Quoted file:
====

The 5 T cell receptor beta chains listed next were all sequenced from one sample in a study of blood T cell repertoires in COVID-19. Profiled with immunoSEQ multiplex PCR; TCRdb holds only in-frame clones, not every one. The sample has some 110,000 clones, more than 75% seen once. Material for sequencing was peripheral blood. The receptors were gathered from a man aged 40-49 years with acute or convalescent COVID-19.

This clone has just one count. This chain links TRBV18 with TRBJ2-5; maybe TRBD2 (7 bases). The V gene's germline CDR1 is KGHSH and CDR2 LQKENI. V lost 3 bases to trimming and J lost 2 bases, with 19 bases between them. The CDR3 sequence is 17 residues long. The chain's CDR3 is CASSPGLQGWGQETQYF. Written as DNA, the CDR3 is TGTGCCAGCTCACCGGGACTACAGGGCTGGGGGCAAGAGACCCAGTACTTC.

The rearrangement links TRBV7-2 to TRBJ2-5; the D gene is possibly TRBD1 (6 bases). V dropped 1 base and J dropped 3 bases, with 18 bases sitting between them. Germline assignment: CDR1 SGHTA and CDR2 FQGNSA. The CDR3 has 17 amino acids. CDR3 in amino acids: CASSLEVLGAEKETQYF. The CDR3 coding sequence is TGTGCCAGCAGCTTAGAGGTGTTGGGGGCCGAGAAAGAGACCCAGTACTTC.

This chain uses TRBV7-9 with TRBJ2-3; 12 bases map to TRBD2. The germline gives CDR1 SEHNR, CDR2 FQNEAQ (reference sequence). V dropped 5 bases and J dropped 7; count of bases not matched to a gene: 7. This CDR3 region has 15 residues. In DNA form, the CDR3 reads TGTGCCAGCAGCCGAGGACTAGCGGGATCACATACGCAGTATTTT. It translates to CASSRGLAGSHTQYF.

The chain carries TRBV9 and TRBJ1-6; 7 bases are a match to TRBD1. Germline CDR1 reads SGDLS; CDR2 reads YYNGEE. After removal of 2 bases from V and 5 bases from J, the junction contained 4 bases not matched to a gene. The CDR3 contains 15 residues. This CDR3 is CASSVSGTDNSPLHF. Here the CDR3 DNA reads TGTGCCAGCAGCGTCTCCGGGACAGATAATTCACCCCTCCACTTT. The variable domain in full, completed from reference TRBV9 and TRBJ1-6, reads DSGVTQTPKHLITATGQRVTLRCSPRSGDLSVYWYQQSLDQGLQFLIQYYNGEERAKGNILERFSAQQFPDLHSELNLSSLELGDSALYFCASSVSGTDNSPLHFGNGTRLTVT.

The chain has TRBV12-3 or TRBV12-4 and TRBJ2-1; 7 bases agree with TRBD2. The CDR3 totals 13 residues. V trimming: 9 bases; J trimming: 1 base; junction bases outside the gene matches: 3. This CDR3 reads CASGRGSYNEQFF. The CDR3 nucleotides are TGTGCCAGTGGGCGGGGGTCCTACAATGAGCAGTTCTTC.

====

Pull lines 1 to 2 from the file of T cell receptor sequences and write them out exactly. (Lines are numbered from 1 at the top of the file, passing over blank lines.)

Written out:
The 5 T cell receptor beta chains listed next were all sequenced from one sample in a study of blood T cell repertoires in COVID-19. Profiled with immunoSEQ multiplex PCR; TCRdb holds only in-frame clones, not every one. The sample has some 110,000 clones, more than 75% seen once. Material for sequencing was peripheral blood. The receptors were gathered from a man aged 40-49 years with acute or convalescent COVID-19.

This clone has just one count. This chain links TRBV18 with TRBJ2-5; maybe TRBD2 (7 bases). The V gene's germline CDR1 is KGHSH and CDR2 LQKENI. V lost 3 bases to trimming and J lost 2 bases, with 19 bases between them. The CDR3 sequence is 17 residues long. The chain's CDR3 is CASSPGLQGWGQETQYF. Written as DNA, the CDR3 is TGTGCCAGCTCACCGGGACTACAGGGCTGGGGGCAAGAGACCCAGTACTTC.